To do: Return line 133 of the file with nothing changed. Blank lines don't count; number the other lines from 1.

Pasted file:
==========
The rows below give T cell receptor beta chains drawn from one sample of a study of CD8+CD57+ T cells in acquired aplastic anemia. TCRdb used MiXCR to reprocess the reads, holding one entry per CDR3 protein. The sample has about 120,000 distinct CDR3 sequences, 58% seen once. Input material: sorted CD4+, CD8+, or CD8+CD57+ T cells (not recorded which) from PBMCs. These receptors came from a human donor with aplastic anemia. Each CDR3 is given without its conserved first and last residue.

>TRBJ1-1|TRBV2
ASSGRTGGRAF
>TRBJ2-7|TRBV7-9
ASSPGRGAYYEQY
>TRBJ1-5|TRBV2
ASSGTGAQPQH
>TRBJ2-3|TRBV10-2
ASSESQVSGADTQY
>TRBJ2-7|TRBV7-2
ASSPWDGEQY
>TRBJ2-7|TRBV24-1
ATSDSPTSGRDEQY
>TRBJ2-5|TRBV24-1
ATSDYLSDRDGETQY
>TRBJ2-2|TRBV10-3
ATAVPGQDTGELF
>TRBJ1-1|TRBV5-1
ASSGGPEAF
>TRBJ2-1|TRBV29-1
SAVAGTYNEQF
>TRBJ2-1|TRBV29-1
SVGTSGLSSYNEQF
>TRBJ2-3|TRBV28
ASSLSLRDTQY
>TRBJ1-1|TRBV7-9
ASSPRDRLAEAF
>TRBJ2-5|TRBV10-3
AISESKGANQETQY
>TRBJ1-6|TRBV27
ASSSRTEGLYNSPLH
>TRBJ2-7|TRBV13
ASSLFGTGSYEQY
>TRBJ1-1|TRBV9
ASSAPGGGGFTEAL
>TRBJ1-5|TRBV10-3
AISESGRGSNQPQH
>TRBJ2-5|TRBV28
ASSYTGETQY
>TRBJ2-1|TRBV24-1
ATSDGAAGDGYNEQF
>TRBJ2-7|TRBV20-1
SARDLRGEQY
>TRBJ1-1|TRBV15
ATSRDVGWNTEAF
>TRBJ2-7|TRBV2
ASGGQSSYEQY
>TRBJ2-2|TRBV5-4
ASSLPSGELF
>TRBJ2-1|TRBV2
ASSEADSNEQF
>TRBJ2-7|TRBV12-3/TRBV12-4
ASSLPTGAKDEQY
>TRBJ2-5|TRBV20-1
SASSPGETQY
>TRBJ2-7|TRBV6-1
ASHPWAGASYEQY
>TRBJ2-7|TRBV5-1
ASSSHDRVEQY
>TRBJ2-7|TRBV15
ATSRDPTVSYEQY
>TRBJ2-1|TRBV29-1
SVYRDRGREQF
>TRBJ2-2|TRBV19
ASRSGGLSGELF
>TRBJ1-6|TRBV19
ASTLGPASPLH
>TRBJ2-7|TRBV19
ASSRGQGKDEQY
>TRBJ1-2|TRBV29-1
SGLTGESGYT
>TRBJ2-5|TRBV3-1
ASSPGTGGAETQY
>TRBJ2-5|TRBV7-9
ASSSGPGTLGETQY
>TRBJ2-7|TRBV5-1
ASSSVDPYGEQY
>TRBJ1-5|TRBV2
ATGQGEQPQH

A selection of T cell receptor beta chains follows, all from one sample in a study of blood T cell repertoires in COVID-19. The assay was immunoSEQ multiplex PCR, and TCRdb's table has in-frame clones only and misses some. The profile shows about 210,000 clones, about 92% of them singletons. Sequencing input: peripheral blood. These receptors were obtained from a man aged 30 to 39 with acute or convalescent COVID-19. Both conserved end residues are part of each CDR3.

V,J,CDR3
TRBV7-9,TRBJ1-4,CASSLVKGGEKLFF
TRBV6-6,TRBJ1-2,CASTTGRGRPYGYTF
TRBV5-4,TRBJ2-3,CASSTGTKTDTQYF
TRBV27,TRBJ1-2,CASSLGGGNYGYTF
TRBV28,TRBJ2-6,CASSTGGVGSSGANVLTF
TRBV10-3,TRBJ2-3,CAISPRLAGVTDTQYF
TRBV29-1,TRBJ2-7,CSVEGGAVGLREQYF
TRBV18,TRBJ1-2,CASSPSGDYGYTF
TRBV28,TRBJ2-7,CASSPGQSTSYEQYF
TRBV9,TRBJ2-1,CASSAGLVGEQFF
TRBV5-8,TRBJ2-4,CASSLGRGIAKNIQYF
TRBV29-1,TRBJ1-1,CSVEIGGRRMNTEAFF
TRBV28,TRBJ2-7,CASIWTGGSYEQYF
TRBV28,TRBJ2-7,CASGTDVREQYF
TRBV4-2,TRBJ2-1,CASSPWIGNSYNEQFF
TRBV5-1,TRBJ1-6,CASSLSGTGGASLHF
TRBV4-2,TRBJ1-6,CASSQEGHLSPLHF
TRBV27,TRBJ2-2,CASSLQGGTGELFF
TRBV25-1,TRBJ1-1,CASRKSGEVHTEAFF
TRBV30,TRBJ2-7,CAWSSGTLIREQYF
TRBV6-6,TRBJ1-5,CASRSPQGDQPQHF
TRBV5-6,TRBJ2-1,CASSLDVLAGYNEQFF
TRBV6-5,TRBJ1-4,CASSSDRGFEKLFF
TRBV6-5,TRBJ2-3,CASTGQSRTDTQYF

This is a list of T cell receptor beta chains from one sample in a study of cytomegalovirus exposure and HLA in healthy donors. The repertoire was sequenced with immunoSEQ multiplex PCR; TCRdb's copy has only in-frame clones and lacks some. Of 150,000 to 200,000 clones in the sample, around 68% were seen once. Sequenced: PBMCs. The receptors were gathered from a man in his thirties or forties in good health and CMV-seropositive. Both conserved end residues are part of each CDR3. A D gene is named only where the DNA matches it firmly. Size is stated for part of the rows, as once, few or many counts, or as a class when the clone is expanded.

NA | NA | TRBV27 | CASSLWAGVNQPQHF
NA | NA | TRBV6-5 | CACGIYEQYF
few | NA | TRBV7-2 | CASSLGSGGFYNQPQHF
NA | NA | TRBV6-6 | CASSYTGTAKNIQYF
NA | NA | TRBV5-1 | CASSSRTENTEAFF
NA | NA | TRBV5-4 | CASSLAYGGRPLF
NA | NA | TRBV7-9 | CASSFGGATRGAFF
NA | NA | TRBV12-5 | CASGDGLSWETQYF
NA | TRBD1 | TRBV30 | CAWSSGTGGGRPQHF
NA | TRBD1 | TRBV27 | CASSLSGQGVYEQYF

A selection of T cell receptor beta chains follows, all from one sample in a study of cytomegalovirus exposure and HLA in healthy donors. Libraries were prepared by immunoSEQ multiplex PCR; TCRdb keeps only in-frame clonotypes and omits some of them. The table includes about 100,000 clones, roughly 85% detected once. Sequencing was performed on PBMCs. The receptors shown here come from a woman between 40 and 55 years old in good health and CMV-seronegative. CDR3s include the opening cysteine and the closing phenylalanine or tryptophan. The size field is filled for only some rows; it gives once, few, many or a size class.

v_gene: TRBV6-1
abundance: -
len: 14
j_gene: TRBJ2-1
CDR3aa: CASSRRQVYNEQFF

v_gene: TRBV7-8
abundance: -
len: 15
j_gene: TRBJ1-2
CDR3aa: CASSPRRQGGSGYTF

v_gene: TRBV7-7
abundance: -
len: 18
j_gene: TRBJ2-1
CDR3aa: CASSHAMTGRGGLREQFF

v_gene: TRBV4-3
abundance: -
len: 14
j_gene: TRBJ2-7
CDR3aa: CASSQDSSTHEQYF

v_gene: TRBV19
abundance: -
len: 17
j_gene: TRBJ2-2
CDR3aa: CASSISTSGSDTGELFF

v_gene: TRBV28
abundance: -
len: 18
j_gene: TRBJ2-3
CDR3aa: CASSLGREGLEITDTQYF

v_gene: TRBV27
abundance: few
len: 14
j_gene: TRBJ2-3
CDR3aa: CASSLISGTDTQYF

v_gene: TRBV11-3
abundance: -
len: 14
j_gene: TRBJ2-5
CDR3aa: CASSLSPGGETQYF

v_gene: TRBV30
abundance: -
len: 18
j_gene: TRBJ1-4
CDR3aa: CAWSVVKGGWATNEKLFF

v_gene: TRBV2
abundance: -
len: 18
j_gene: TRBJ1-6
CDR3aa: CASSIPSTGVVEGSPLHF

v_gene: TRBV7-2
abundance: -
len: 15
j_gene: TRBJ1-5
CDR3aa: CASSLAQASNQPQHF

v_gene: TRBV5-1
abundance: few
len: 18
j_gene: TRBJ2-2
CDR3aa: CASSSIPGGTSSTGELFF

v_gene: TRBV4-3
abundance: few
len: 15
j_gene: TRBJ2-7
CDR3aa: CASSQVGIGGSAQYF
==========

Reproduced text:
v_gene: TRBV4-3